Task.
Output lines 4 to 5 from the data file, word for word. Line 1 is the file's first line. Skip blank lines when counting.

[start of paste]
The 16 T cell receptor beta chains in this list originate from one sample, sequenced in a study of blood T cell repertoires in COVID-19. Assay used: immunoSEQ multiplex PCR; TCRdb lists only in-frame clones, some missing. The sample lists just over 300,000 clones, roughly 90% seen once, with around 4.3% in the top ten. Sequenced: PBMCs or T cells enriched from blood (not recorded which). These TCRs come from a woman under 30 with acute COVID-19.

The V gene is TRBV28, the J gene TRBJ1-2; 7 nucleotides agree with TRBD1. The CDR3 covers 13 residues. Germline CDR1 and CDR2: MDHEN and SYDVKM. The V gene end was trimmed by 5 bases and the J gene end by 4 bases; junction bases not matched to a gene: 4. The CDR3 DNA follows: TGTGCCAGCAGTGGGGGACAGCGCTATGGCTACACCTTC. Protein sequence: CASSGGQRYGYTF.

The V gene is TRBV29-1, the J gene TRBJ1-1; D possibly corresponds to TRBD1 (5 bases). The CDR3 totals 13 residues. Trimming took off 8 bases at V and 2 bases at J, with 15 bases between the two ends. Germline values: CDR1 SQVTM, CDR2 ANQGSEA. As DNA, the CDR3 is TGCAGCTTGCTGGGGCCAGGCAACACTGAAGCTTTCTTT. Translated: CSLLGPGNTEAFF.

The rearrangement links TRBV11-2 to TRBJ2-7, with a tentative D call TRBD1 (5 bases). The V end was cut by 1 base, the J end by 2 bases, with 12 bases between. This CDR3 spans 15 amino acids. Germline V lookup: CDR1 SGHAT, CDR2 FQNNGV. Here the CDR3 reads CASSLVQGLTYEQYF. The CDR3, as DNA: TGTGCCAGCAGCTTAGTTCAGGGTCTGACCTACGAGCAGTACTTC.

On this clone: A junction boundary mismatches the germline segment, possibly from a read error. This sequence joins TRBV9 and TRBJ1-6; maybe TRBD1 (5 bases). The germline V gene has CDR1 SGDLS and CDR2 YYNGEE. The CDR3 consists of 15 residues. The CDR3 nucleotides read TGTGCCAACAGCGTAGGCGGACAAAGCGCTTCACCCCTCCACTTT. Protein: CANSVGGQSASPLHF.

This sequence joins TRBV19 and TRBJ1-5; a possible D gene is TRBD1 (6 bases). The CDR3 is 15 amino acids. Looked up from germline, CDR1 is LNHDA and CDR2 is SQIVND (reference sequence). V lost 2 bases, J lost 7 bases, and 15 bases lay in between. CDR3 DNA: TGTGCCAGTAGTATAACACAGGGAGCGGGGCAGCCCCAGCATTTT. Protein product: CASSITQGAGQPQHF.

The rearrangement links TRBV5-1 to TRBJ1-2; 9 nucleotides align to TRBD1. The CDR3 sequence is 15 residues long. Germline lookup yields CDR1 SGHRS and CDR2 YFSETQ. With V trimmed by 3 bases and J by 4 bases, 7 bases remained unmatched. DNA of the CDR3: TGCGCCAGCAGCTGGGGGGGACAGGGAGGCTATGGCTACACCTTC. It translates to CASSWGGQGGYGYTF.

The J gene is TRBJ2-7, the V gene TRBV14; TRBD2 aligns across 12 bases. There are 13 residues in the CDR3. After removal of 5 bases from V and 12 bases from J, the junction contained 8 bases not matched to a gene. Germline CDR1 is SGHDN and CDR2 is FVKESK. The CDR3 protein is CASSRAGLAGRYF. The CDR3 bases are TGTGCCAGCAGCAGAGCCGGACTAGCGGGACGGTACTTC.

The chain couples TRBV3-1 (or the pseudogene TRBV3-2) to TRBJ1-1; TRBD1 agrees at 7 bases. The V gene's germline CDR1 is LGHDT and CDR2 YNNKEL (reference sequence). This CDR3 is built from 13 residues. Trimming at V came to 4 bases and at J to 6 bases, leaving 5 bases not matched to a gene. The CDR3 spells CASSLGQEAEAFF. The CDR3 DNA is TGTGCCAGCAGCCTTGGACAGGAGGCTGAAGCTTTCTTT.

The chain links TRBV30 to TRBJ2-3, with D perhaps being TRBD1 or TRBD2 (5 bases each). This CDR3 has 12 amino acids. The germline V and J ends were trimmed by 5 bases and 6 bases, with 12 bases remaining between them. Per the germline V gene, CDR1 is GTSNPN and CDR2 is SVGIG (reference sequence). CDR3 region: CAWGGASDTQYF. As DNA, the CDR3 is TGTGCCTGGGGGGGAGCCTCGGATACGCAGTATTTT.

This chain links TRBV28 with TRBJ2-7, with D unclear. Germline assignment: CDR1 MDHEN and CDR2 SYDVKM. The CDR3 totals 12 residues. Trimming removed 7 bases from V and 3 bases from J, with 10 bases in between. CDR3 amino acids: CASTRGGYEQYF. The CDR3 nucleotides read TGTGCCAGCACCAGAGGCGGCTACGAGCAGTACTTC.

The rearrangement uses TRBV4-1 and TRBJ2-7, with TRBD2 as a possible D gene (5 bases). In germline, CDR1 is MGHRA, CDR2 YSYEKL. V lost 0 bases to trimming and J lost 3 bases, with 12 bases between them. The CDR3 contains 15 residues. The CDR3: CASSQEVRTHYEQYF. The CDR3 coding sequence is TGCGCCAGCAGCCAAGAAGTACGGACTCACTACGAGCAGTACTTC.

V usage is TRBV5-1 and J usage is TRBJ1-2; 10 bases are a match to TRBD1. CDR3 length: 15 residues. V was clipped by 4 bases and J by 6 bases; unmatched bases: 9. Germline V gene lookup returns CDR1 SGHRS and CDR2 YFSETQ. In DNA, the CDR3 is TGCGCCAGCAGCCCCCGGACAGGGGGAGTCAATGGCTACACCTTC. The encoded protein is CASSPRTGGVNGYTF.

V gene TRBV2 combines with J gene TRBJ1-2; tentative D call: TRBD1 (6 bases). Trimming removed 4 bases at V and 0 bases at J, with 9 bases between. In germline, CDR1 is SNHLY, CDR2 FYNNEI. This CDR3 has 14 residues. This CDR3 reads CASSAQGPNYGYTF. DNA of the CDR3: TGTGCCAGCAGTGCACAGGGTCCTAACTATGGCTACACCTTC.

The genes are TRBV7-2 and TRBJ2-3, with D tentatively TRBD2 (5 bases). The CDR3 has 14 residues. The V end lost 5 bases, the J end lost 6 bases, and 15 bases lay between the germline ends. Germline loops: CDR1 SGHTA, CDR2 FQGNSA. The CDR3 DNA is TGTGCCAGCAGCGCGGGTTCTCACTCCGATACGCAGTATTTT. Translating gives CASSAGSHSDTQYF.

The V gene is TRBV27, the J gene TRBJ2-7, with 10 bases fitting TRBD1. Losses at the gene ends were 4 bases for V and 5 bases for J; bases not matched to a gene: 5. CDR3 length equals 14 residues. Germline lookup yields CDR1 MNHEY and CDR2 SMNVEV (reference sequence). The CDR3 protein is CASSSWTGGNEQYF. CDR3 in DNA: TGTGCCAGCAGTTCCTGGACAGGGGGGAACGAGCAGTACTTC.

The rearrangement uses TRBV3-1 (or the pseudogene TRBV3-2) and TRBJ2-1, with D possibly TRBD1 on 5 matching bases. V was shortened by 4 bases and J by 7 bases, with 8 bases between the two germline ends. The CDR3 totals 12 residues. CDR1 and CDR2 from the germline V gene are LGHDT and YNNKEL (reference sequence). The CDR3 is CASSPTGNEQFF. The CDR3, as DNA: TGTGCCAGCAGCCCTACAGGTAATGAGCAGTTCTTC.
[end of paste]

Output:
The rearrangement links TRBV11-2 to TRBJ2-7, with a tentative D call TRBD1 (5 bases). The V end was cut by 1 base, the J end by 2 bases, with 12 bases between. This CDR3 spans 15 amino acids. Germline V lookup: CDR1 SGHAT, CDR2 FQNNGV. Here the CDR3 reads CASSLVQGLTYEQYF. The CDR3, as DNA: TGTGCCAGCAGCTTAGTTCAGGGTCTGACCTACGAGCAGTACTTC.

On this clone: A junction boundary mismatches the germline segment, possibly from a read error. This sequence joins TRBV9 and TRBJ1-6; maybe TRBD1 (5 bases). The germline V gene has CDR1 SGDLS and CDR2 YYNGEE. The CDR3 consists of 15 residues. The CDR3 nucleotides read TGTGCCAACAGCGTAGGCGGACAAAGCGCTTCACCCCTCCACTTT. Protein: CANSVGGQSASPLHF.